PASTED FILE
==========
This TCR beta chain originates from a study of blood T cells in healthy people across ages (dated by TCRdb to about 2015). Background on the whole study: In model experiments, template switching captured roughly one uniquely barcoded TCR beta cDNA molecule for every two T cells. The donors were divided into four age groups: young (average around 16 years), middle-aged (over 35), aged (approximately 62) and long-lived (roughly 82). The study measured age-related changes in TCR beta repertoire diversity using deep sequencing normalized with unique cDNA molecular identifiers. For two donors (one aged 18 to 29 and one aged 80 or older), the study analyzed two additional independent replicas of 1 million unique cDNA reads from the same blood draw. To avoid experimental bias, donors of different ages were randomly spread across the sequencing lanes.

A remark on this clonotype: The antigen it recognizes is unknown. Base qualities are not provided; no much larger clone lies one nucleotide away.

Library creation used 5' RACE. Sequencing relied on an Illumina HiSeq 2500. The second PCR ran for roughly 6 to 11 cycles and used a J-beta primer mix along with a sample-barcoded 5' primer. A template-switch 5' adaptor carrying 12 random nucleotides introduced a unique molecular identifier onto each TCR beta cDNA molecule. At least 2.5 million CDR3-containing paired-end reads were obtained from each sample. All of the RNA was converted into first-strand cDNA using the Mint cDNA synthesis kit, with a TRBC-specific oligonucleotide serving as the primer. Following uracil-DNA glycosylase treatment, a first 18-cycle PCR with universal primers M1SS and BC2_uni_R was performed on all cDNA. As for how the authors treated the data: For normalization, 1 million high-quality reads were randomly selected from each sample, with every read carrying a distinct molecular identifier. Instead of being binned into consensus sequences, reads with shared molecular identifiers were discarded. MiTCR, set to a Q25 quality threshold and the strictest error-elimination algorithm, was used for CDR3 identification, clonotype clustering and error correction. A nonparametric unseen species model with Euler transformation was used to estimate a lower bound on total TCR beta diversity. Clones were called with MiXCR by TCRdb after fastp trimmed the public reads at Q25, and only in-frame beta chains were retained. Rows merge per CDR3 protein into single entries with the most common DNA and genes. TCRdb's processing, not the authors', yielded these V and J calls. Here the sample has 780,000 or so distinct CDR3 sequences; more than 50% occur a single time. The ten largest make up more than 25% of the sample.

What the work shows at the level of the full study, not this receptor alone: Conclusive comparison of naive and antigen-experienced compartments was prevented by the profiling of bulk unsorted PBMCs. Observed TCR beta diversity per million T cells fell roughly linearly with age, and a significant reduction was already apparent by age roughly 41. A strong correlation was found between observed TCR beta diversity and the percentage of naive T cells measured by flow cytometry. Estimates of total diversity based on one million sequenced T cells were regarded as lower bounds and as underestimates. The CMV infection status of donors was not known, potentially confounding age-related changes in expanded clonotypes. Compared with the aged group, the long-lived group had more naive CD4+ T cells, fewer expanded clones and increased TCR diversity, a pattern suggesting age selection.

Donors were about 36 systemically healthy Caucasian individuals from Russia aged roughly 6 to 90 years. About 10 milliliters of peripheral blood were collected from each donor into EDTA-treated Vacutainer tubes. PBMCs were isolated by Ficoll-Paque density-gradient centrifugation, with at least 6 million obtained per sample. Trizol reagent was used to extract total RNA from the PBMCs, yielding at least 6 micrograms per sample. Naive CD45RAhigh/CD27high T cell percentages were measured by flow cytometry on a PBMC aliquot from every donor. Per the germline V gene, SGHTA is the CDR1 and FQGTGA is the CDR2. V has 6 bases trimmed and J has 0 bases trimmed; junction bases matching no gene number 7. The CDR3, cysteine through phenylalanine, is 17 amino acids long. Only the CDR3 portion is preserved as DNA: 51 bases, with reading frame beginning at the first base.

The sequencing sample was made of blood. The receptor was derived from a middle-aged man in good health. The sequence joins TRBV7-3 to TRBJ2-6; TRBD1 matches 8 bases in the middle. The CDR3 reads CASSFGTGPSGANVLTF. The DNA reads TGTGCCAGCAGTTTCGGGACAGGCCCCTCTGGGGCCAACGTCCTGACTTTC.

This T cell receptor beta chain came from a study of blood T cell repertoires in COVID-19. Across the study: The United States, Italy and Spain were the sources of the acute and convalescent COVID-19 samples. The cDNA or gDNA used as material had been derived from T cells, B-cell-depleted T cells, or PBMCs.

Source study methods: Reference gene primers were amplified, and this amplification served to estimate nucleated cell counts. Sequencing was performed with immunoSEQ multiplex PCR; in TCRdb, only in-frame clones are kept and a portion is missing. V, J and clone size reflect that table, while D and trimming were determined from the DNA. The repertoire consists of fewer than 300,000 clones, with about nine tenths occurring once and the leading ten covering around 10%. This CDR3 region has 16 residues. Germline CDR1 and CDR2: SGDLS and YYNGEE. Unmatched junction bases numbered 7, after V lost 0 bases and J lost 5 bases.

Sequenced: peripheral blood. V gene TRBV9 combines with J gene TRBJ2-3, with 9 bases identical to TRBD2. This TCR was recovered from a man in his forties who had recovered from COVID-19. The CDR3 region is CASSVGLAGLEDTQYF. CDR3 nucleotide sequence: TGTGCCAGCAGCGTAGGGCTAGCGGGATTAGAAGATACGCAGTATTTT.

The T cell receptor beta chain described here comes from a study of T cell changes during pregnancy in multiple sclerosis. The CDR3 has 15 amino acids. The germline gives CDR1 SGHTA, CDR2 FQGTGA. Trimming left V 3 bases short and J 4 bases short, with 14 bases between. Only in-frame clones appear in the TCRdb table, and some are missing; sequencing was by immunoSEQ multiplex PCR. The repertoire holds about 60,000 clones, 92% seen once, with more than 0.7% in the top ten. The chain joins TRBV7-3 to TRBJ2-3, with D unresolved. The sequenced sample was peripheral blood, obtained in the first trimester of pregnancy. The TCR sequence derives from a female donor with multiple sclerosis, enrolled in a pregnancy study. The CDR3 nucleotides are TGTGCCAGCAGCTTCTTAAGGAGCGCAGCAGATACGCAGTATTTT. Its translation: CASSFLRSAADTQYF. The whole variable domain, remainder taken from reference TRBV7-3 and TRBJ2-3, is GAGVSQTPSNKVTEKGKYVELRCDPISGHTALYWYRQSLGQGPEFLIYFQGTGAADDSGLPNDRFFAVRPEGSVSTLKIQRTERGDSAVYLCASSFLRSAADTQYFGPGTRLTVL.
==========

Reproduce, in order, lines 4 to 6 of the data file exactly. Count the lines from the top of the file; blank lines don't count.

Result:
What the work shows at the level of the full study, not this receptor alone: Conclusive comparison of naive and antigen-experienced compartments was prevented by the profiling of bulk unsorted PBMCs. Observed TCR beta diversity per million T cells fell roughly linearly with age, and a significant reduction was already apparent by age roughly 41. A strong correlation was found between observed TCR beta diversity and the percentage of naive T cells measured by flow cytometry. Estimates of total diversity based on one million sequenced T cells were regarded as lower bounds and as underestimates. The CMV infection status of donors was not known, potentially confounding age-related changes in expanded clonotypes. Compared with the aged group, the long-lived group had more naive CD4+ T cells, fewer expanded clones and increased TCR diversity, a pattern suggesting age selection.

Donors were about 36 systemically healthy Caucasian individuals from Russia aged roughly 6 to 90 years. About 10 milliliters of peripheral blood were collected from each donor into EDTA-treated Vacutainer tubes. PBMCs were isolated by Ficoll-Paque density-gradient centrifugation, with at least 6 million obtained per sample. Trizol reagent was used to extract total RNA from the PBMCs, yielding at least 6 micrograms per sample. Naive CD45RAhigh/CD27high T cell percentages were measured by flow cytometry on a PBMC aliquot from every donor. Per the germline V gene, SGHTA is the CDR1 and FQGTGA is the CDR2. V has 6 bases trimmed and J has 0 bases trimmed; junction bases matching no gene number 7. The CDR3, cysteine through phenylalanine, is 17 amino acids long. Only the CDR3 portion is preserved as DNA: 51 bases, with reading frame beginning at the first base.

The sequencing sample was made of blood. The receptor was derived from a middle-aged man in good health. The sequence joins TRBV7-3 to TRBJ2-6; TRBD1 matches 8 bases in the middle. The CDR3 reads CASSFGTGPSGANVLTF. The DNA reads TGTGCCAGCAGTTTCGGGACAGGCCCCTCTGGGGCCAACGTCCTGACTTTC.